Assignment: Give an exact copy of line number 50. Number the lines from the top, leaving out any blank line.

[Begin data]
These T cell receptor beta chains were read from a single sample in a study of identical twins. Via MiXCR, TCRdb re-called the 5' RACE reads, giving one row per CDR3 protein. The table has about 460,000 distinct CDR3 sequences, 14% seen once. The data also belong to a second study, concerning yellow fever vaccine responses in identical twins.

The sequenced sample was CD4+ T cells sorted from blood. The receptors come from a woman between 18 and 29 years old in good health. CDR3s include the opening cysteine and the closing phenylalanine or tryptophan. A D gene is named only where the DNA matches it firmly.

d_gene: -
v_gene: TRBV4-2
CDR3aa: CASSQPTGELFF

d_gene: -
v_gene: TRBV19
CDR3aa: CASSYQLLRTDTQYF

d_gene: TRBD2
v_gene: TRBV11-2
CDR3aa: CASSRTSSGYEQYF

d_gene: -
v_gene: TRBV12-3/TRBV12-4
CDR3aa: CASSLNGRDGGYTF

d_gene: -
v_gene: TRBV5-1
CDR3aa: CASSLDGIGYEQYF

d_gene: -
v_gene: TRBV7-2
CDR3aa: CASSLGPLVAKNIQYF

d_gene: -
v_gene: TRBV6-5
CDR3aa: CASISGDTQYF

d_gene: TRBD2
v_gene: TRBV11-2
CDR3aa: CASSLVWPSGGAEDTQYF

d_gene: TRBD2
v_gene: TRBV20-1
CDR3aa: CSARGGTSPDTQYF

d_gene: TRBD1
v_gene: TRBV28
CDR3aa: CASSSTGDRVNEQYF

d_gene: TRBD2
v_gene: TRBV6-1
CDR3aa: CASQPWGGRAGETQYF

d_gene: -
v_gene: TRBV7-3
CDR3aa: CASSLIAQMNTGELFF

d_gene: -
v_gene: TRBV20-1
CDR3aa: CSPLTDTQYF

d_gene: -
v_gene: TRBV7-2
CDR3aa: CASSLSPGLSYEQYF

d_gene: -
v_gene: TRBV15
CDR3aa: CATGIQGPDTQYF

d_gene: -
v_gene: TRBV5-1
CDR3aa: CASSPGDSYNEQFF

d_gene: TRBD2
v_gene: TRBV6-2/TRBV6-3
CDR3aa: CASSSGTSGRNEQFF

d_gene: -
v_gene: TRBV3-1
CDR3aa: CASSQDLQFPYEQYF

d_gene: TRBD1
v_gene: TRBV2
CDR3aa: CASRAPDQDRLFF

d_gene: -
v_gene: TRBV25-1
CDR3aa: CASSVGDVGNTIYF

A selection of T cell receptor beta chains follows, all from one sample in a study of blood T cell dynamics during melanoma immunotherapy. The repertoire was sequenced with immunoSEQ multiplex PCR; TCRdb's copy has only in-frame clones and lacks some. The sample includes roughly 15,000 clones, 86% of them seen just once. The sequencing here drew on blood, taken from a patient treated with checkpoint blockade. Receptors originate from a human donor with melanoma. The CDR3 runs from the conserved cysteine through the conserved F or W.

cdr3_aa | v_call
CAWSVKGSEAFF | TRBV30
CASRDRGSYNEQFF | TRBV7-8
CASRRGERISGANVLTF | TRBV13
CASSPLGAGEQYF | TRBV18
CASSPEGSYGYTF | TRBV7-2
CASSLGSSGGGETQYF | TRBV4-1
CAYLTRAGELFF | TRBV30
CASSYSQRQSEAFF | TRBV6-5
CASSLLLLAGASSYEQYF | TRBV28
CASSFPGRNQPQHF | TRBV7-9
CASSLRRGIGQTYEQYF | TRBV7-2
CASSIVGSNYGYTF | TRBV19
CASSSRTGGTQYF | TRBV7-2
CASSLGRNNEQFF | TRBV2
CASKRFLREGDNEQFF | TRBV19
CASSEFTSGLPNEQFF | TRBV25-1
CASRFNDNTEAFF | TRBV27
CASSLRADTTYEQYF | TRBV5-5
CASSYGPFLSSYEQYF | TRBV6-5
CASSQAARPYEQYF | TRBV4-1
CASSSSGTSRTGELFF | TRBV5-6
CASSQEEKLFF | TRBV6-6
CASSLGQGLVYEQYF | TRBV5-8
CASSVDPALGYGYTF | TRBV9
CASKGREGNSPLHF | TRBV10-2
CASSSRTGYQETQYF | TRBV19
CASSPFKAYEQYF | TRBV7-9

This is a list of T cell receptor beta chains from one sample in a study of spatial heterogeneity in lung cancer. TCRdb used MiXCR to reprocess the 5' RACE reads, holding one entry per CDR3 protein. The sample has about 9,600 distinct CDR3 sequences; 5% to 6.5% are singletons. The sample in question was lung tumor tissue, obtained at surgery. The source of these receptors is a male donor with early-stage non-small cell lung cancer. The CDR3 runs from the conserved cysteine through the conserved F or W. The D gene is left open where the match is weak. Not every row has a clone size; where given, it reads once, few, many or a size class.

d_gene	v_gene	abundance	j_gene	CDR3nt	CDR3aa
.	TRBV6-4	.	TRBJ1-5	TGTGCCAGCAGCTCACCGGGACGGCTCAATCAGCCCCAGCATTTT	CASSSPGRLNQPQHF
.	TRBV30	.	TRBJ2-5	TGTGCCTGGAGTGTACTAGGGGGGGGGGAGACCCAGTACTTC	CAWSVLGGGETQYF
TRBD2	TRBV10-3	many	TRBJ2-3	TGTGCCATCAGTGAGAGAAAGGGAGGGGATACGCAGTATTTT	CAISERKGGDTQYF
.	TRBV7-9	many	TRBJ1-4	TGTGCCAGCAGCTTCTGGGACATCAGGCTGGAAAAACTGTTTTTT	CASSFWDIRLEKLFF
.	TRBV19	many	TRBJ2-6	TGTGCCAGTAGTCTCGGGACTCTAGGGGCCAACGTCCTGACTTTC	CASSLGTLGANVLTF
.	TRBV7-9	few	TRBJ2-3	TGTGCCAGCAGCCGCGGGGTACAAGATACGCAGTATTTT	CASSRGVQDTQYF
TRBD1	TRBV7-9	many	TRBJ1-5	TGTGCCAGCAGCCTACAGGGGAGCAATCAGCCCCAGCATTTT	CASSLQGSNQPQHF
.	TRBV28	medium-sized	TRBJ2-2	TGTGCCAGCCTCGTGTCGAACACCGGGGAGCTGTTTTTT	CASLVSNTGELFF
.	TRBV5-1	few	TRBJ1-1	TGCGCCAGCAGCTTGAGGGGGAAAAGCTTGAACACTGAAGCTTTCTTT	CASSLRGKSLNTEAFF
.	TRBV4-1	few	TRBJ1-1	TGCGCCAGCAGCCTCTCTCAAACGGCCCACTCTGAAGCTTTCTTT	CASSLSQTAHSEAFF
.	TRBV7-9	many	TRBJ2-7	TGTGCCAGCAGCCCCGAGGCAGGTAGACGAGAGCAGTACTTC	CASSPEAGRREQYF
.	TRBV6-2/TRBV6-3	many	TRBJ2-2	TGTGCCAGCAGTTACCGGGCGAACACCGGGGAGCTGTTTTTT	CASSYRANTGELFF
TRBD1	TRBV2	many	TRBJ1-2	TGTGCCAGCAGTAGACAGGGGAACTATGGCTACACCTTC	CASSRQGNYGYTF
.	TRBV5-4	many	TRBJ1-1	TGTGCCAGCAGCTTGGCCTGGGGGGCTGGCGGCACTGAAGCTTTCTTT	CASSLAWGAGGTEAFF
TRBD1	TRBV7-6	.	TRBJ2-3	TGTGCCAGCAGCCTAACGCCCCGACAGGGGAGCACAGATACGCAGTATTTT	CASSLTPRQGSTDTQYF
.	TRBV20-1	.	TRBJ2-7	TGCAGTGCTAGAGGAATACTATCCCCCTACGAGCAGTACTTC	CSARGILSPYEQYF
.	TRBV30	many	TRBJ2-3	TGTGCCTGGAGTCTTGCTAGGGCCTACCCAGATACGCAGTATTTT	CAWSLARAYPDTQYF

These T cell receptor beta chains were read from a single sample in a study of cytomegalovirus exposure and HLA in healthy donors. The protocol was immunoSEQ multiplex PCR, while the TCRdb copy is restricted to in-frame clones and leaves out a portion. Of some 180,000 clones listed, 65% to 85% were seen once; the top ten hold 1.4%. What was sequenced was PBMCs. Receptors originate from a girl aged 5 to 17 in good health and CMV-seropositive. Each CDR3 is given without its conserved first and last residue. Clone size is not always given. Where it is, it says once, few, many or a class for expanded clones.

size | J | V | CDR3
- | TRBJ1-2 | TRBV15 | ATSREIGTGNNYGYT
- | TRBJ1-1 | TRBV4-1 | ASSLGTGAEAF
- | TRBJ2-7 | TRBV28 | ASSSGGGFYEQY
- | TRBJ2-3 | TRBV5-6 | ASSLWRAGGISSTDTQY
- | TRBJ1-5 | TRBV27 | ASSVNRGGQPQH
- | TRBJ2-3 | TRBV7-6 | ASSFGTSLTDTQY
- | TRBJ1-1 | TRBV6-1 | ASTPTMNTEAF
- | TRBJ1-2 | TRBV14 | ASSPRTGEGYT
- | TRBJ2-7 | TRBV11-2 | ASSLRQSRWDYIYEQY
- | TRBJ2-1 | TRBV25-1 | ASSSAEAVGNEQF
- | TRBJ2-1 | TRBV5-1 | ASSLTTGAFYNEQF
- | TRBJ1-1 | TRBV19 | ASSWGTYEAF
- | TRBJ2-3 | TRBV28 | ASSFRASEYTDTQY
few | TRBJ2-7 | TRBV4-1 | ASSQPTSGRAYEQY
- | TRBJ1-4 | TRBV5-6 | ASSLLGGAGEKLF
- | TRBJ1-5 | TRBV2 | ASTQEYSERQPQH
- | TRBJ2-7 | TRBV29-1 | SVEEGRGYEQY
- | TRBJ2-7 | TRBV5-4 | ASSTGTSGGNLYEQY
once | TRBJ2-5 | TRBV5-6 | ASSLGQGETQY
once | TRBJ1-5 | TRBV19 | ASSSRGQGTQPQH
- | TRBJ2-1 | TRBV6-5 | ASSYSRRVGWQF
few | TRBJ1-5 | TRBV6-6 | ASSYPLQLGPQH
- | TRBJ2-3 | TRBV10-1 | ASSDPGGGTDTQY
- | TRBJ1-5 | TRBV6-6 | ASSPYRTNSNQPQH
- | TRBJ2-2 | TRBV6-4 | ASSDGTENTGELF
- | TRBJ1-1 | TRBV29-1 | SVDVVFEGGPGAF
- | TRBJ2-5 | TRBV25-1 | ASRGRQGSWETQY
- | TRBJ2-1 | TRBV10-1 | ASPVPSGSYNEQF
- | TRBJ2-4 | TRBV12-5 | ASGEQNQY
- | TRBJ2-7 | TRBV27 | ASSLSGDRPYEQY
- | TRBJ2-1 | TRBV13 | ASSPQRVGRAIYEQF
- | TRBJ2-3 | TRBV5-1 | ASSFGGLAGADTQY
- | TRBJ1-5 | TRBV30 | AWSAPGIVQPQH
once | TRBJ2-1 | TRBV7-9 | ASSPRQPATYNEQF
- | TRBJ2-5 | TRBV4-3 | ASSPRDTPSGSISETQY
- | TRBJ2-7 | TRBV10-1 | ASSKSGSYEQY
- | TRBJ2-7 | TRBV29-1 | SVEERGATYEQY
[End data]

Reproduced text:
CDR3aa: CASSPGDSYNEQFF